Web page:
Port Klang, Malaysia -- Malaysia will send back some 3,300 tons of non-recyclable plastic waste to countries such as the U.S., U.K., Canada and Australia in a move to avoid becoming a dumping ground for rich nations, Environment Minister Yeo Bee Yin said Tuesday. Yeo said Malaysia and many developing countries have become new targets after China banned the import of plastic waste last year.
Last week, the Philippines said it would ship back dozens of containers of garbage which Filipino officials said were illegally shipped to the country from Canada in 2013 to 2014.
Yeo said 60 containers stacked with contaminated waste were smuggled in, en route to illegal processing facilities in Malaysia, and would be sent back to their countries of origin.
Ten of the containers are due to be shipped back within two weeks, she said, as she showed reporters contents of the waste at a port outside Kuala Lumpur.
The displayed items included cables from the U.K., contaminated milk cartons from Australia and compact discs from Bangladesh, as well as bales of electronic and household waste from the U.S., Canada, Japan, Saudi Arabia and China. Yeo said the waste from China appeared to be garbage from France and other countries that had been rerouted after a ban imposed by China.
While some reports have accused countries including China, Indonesia, the Philippines, Thailand and Vietnam of dumping the most plastics into the oceans, David Azoulay, managing attorney at the Center for International Environmental Law, told CBS News last week that it isn't their fault.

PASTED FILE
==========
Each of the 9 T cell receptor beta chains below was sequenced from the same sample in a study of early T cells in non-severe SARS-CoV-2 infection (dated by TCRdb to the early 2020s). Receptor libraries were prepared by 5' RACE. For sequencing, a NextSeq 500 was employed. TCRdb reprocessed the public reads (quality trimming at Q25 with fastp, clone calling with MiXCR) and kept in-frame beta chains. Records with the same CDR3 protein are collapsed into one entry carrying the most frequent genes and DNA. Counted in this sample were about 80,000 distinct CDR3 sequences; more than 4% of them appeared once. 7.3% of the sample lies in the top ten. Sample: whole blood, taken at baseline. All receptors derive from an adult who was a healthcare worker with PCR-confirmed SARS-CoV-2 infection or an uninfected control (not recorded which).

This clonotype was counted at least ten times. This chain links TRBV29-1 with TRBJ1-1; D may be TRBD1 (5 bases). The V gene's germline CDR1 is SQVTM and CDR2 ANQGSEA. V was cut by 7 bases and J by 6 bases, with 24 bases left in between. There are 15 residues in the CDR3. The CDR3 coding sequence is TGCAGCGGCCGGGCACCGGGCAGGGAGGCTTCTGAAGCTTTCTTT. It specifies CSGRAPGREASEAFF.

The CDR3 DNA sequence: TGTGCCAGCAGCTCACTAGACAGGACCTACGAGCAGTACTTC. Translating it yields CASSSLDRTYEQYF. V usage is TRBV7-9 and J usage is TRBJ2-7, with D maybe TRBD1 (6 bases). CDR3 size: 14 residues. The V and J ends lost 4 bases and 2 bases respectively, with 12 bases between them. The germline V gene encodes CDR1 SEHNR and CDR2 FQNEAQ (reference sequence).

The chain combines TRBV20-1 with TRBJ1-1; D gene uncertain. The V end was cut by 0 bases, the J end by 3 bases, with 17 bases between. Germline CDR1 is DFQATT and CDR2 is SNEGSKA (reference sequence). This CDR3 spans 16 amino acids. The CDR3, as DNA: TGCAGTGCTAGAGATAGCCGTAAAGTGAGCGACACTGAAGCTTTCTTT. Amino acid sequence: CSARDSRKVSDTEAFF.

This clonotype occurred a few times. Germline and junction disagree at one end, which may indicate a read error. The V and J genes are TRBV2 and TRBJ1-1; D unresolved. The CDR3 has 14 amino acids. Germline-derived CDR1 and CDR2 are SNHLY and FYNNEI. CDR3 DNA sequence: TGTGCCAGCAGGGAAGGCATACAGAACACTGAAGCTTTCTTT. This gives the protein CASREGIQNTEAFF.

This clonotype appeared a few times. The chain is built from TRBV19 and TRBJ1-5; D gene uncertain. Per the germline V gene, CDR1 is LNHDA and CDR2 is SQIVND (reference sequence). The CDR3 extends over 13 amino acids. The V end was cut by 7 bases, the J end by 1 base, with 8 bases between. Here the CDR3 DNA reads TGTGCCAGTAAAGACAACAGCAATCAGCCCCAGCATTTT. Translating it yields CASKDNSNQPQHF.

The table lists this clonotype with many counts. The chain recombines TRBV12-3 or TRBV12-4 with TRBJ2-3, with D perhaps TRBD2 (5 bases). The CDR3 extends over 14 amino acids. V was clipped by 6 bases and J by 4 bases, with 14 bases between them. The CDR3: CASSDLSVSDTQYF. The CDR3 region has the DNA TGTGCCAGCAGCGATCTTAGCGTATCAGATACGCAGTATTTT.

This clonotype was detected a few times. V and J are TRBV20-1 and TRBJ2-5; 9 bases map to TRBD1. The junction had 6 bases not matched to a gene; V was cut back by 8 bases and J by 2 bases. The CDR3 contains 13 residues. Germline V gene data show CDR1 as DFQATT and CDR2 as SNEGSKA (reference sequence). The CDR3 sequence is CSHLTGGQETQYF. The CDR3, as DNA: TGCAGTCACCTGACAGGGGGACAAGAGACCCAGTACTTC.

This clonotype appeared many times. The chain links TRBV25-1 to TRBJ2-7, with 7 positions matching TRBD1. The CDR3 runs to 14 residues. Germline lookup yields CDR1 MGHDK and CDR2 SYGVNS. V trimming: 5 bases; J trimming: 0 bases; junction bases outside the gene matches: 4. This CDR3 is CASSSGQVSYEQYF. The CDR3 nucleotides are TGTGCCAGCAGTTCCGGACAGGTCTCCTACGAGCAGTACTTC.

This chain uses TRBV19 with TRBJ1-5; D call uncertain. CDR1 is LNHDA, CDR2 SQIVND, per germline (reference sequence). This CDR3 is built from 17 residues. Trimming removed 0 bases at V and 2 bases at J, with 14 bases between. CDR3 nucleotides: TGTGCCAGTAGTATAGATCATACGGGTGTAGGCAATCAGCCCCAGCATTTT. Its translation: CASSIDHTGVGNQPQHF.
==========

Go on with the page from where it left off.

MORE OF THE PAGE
"When you compare those countries with the waste trade flow, what you find is those countries that are regularly reported as the biggest offenders or the biggest polluters of the ocean are in fact the ones receiving most waste from developed countries," he told CBS News. "When those countries are usually referred to as the biggest polluters of the ocean in the world, the accurate way to talk about them would be to call them the most polluted countries."
Earlier this month, exporting countries adopted an agreement at the United Nations to first get consent from receiving countries to dump waste that is contaminated or includes mixed or unrecyclable plastics.
Azoulay told CBS News that such preventative measures are the best way to solve the problems associated with the mass export of waste -- which he said can amount to a violation of the human rights of people in the importing nations.
In one case alone, Yeo said a U.K. recycling company exported more than 55,000 tons of plastic waste in about 1,000 containers to Malaysia over the past two years.
"This is probably just the tip of the iceberg (due) to the banning of plastic waste by China," Yeo told a news conference. "Malaysia will not be a dumping ground to the world ... we will fight back. Even though we are a small country, we can't be bullied by developed countries."
The government has clamped down on dozens of illegal plastic recycling facilities that had mushroomed across the country, shuttering more than 150 plants since last July. Earlier this month, the government also sent back five containers of waste to Spain.
Yeo said China's plastic waste ban had "opened up the eyes of the world to see that we have a huge garbage and recycling problem."
In Port Klang, Yeo said citizens in rich nations diligently separate their waste for recycling, but the garbage ends up being dumped in developing nations where they are recycled illegally, causing environmental and health hazards.
"We urge the developed countries to review their management of plastic waste and stop shipping the garbage out to the developing countries," she said, calling such practices "unfair and uncivilized."
Yeo vowed to take action against Malaysian companies illegally importing used plastic, calling them "traitors to the country's sustainability."